Turning back to FIG. 6, the pulse generator 1 comprises three inverters 6, 7 and 8, resistors R9, R10 and R11, and a capacitor c3 as well as the above mentioned variable resistor VR. These inverters 6, 7 and 8 are connected in series and an output terminal of the last inverter 6 in the series circuit is connected via the resistor R10 to the base electrode of the transistor Q1. The resistor R11 and the capacitor C3 are connected in series and this series circuit is connected between an input terminal of the first inverter 8 and an output terminal of the second inverter 7. The remaining resistor R9 and the variable resistor VR are connected in series and this series circuit is connected between an output terminal of the the first inverter 8 and a junction connecting the above mentioned resistor R11 and capacitor C3. Two inverters 7 and 8 among these three constitute a general square-wave generator together with the resistors R9 and R11, the variable resistor VR and the capacitor C3, while the remaining inverter 6 functions as a buffer circuit.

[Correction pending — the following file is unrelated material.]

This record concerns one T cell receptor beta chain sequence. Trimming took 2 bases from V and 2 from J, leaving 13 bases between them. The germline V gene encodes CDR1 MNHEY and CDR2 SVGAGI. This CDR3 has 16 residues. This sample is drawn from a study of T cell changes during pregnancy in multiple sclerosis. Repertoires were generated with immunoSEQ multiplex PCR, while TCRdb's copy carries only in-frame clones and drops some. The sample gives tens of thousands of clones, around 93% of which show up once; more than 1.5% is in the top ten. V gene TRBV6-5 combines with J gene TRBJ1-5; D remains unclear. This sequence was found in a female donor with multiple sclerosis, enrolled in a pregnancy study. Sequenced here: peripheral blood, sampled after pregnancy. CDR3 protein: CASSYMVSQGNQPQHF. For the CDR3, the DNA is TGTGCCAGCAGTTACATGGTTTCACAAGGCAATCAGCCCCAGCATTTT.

The above mentioned period T will be simply determined by the resistances of the variable resistor VR and the resistor R9, and the capacitance of the capacitor C3. Namely, by selecting the resistance of the resistor R9 and the capacitance of the capacitor C3 so as to obtain a suitable period T in view of the characteristic of the humidity sensing element 3, a circuit for controlling humidity, having relatively high accuracy and simple construction is easily obtained.